13. Proksh E, Segger D, Degwert J, Schunck M, Zague V, Oesser S. “Oral supplementation of specific collagen peptides has beneficial effects on human skin physiology: a double-blind, placebo-controlled study.” Department of Dermatology, University of Kiel, Germany.

14. Genovese L, Corbo A, Sibilla S. “An Insight into the Changes in Skin Texture and Properties following Dietary Intervention with a Nutricosmeceutical Containing a Blend of Collagen Bioactive Peptides and Antioxidants.” Minerva Research Labs Ltd., London, UK

15. Schunck M, Zague V, Oesser S, Proksch E. “Dietary Supplementation with Specific Collagen Peptides Has a Body Mass Index-Dependent Beneficial Effect on Cellulite Morphology.”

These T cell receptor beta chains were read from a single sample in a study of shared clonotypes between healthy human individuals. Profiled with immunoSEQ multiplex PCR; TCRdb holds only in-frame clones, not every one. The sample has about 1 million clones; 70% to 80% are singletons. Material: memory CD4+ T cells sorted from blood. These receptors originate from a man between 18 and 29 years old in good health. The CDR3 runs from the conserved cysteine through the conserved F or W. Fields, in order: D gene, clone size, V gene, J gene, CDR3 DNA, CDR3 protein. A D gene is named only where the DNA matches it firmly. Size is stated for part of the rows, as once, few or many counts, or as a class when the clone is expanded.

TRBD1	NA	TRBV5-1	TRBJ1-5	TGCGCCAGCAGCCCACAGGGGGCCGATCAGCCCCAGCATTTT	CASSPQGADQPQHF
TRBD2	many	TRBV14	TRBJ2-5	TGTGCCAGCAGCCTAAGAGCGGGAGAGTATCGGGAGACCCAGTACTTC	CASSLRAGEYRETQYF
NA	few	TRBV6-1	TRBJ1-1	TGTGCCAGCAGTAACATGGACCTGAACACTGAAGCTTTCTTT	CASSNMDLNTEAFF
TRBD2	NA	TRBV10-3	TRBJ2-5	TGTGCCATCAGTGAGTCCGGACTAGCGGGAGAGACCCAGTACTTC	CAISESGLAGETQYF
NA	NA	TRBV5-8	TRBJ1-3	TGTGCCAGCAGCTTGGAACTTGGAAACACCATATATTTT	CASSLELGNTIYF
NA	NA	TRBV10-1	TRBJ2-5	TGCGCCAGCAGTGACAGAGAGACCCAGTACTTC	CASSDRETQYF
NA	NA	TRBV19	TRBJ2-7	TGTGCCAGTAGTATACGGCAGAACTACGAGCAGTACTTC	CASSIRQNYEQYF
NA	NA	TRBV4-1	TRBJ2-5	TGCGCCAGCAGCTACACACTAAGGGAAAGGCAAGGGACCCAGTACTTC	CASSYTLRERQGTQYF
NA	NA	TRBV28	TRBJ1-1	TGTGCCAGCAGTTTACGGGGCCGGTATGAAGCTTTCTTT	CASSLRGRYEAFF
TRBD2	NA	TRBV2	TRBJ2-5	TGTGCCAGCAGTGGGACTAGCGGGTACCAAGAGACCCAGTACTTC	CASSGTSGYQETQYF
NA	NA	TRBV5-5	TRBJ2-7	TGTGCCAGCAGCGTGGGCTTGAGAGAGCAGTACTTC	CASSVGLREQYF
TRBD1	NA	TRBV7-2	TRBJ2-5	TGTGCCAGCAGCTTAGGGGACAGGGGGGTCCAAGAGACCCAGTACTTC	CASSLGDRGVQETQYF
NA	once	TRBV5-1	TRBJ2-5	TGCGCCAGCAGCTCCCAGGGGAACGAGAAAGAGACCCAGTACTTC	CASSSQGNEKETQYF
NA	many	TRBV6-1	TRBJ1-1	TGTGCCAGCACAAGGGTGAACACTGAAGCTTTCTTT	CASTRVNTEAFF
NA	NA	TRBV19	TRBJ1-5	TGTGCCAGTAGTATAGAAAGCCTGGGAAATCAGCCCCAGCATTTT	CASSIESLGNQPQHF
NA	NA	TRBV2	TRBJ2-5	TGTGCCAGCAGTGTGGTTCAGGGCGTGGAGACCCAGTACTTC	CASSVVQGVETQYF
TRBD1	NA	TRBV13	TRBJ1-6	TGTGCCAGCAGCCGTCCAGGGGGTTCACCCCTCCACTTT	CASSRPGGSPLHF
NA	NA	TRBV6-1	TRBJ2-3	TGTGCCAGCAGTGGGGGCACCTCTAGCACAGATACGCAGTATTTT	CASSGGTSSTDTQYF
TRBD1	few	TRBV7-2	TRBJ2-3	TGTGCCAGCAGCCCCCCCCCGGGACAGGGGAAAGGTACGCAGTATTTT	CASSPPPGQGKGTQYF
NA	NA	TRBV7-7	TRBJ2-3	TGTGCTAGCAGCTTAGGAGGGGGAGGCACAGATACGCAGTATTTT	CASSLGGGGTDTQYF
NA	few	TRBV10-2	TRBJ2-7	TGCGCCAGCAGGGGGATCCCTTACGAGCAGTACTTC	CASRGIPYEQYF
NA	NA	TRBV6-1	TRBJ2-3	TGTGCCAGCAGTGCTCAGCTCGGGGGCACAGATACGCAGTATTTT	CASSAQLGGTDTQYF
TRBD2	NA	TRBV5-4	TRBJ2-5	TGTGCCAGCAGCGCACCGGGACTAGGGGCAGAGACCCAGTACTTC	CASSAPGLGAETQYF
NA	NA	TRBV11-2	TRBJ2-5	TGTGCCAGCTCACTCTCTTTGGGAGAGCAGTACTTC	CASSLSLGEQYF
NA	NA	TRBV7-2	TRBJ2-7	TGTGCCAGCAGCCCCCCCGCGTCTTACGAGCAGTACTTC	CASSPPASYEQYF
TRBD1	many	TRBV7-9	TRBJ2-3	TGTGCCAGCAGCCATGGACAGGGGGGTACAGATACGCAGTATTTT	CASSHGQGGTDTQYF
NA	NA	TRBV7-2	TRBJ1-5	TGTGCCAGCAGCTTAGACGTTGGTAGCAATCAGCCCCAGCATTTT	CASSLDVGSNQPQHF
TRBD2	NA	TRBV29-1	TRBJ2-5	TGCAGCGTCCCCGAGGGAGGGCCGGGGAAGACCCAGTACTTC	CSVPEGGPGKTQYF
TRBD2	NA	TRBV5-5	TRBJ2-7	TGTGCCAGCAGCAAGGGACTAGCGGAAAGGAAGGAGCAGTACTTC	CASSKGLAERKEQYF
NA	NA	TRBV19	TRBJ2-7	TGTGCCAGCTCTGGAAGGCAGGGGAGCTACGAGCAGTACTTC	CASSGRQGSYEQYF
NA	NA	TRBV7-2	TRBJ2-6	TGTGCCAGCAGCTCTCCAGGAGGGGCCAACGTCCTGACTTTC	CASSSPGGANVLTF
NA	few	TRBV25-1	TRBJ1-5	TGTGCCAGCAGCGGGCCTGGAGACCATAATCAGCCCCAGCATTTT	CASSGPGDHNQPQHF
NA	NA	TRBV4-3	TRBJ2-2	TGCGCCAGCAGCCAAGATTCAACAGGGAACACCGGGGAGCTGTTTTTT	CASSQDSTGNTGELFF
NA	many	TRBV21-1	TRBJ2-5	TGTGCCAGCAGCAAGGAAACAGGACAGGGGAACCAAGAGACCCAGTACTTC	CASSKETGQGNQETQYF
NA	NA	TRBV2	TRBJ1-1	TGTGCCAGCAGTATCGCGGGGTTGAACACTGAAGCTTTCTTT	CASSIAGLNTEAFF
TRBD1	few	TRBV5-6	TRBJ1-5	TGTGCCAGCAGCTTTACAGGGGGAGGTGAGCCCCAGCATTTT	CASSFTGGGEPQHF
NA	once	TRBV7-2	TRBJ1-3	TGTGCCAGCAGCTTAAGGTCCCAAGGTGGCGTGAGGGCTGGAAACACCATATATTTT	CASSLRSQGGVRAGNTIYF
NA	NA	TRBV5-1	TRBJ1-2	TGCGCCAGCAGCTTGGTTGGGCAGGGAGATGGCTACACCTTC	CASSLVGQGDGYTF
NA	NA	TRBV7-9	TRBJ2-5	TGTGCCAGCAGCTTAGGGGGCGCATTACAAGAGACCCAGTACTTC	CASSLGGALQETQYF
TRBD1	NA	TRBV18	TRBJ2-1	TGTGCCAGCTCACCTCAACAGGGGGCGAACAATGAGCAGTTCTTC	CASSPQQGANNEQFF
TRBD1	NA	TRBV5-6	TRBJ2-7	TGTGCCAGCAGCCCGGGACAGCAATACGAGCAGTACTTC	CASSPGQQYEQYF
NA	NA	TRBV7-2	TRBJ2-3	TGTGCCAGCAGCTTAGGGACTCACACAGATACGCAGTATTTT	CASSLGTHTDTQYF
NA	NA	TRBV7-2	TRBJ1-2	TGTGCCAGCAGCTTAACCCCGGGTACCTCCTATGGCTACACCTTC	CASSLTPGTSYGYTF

16.Figueres Juher T, Bases Perez E. “An overview of the beneficial effects of hydrolysed collagen intake on joint and bone health and on skin ageing.”

17. McAlindon TE, Nuite M, Krishnan N, Ruthazer R, Price LL, Burstein D, Griffith J, Flechsenhar K. “Change in knee osteoarthritis cartilage detected by delayed gadolinium enhanced magnetic resonance imaging following treatment with collagen hydrolysate: a pilot randomized controlled trial.” Division of Rheumatology, Tufts Medical Center, Boston MA, USA

18. Martin-Bautista E, Martin-Matillas M, Martin-Lagos JA, Miranda-Leon MT, Munoz-Torres M, Ruiz-Requena E, Rivero M, Quer J, Puigdueta I, Campoy C. “A nutritional intervention study with hydrolyzed collagen in pre-pubertal Spanish children: influence on bone modeling biomarkers.” Department of Pediatrics, School of Medicine, University of Granada, Granada, Spain.

19. Pullar JM, Carr AC, Vissers MCM. “The Roles of Vitamin C in Skin Health.”